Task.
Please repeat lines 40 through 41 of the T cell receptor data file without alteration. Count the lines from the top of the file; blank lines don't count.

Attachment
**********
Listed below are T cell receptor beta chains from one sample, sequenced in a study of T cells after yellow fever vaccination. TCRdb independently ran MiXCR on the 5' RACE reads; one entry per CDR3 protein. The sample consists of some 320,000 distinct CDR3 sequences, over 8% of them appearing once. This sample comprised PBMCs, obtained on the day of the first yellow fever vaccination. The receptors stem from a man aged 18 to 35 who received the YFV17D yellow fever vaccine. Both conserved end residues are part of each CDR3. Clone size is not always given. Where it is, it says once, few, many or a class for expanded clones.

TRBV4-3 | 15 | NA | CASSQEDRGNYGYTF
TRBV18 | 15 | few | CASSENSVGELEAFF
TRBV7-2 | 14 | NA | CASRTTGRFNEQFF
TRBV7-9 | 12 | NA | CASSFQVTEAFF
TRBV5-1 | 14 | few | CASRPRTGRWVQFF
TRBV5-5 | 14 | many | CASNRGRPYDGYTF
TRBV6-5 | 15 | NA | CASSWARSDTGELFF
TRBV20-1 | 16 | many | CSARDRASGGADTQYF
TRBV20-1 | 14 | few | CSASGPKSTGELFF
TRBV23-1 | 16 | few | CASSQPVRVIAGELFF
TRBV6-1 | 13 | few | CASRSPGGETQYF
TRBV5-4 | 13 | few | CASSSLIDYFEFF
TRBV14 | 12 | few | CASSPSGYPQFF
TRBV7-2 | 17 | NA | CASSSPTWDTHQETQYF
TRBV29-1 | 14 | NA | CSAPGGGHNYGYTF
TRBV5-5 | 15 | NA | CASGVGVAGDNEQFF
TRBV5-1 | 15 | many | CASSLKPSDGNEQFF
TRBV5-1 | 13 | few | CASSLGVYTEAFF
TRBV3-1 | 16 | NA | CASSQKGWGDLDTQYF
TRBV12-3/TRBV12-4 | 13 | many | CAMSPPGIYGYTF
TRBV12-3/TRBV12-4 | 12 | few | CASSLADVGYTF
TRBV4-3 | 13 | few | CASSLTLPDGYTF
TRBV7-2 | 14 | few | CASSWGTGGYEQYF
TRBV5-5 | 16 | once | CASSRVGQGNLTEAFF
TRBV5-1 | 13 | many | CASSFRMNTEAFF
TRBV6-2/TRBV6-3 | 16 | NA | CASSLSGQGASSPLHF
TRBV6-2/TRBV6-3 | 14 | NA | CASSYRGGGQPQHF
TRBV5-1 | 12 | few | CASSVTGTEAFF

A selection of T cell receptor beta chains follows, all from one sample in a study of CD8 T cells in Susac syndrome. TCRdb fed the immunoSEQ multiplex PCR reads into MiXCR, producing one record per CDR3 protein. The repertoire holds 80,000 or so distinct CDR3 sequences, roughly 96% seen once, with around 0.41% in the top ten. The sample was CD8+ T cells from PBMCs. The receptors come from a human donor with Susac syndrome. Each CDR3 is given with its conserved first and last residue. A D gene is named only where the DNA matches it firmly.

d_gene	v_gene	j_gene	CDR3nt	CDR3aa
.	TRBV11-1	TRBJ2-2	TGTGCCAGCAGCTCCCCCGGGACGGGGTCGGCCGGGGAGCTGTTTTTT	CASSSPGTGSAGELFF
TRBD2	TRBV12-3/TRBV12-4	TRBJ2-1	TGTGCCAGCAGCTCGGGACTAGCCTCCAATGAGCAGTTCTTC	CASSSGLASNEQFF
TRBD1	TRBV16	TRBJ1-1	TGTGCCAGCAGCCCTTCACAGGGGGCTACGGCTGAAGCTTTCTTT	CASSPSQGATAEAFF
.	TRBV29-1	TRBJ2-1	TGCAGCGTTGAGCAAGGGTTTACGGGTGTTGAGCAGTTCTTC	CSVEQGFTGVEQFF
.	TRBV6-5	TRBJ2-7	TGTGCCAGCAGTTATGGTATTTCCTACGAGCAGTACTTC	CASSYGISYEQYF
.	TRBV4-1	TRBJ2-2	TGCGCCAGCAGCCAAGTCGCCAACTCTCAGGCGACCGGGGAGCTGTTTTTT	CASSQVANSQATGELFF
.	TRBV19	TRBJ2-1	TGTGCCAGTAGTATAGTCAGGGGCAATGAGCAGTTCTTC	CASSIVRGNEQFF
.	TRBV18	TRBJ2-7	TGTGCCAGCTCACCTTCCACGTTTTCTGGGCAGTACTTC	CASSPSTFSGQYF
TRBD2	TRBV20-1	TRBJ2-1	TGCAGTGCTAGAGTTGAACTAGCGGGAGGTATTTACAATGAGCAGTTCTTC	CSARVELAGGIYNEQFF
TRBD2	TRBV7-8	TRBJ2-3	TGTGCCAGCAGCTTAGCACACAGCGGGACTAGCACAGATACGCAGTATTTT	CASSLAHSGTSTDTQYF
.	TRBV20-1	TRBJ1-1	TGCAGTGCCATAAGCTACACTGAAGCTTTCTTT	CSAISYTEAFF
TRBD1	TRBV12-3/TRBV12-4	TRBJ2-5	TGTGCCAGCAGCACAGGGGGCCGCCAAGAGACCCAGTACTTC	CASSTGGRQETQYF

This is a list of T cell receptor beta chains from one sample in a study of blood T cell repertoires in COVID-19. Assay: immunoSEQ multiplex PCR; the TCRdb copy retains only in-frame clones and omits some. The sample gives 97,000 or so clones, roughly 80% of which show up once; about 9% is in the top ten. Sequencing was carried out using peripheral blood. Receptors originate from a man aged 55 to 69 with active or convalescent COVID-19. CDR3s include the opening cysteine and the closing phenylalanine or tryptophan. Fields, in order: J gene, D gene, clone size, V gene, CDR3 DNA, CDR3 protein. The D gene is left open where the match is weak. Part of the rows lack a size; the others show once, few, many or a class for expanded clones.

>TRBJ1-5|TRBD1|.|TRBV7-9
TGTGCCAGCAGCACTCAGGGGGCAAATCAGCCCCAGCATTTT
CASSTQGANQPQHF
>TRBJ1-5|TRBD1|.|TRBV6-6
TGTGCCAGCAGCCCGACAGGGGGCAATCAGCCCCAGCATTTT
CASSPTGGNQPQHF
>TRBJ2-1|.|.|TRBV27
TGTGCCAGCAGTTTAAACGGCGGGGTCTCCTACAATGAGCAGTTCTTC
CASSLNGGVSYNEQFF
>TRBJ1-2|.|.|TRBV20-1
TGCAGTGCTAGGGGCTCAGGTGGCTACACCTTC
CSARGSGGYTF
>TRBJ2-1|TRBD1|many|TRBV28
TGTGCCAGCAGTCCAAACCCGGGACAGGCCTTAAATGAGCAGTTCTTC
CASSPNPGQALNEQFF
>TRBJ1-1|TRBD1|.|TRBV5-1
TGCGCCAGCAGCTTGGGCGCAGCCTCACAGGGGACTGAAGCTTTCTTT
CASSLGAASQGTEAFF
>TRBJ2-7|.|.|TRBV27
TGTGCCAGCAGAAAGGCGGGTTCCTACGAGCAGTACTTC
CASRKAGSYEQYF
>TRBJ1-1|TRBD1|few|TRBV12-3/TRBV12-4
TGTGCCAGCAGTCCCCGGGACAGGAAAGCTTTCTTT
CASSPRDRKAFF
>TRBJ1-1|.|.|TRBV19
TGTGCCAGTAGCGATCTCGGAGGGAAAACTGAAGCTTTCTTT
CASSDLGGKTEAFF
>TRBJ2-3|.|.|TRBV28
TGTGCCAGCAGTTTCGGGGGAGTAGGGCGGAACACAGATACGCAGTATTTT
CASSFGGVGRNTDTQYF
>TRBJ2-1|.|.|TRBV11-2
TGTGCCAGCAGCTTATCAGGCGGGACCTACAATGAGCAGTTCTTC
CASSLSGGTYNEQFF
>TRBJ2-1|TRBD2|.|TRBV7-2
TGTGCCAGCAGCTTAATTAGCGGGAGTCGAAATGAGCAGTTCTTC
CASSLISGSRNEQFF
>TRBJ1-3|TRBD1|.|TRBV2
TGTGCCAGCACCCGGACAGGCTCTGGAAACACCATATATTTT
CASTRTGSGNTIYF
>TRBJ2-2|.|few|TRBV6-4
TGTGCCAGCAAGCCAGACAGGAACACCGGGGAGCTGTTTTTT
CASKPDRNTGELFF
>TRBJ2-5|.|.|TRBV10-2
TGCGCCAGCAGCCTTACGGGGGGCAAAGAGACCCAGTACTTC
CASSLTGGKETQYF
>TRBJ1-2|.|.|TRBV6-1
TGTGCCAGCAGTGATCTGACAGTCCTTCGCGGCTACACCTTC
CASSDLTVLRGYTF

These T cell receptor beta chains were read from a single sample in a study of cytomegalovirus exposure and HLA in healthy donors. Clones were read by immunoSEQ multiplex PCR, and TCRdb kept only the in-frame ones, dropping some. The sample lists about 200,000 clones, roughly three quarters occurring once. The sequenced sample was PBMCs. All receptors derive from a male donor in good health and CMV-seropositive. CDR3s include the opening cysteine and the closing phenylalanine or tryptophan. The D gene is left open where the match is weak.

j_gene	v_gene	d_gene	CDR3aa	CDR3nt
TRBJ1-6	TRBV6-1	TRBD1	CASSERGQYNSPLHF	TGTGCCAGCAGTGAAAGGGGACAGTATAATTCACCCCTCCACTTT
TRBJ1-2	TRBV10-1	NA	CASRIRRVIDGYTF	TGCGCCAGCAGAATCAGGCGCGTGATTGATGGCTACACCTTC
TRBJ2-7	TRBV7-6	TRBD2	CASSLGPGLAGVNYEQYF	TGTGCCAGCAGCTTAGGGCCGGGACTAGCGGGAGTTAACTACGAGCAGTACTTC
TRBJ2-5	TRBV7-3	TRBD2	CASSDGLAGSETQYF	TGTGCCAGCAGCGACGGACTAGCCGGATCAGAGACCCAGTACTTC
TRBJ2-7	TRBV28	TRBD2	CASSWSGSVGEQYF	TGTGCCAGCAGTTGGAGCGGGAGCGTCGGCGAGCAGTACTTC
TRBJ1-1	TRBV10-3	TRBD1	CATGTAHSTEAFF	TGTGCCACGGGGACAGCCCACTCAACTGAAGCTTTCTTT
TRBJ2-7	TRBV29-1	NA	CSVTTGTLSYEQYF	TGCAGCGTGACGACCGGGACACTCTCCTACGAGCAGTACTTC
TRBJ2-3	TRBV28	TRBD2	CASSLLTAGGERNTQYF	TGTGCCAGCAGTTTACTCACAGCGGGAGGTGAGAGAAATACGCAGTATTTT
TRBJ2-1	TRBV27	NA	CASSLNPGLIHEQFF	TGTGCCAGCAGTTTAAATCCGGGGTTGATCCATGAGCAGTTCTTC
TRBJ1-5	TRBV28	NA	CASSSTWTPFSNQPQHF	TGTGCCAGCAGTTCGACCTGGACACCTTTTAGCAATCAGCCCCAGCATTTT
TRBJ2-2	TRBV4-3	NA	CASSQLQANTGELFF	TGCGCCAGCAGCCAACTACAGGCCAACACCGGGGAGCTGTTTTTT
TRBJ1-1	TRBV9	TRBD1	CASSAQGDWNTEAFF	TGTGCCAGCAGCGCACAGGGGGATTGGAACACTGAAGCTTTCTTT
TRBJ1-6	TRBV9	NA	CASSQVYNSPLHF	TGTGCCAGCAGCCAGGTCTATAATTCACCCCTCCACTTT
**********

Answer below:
TRBD2	TRBV20-1	TRBJ2-1	TGCAGTGCTAGAGTTGAACTAGCGGGAGGTATTTACAATGAGCAGTTCTTC	CSARVELAGGIYNEQFF
TRBD2	TRBV7-8	TRBJ2-3	TGTGCCAGCAGCTTAGCACACAGCGGGACTAGCACAGATACGCAGTATTTT	CASSLAHSGTSTDTQYF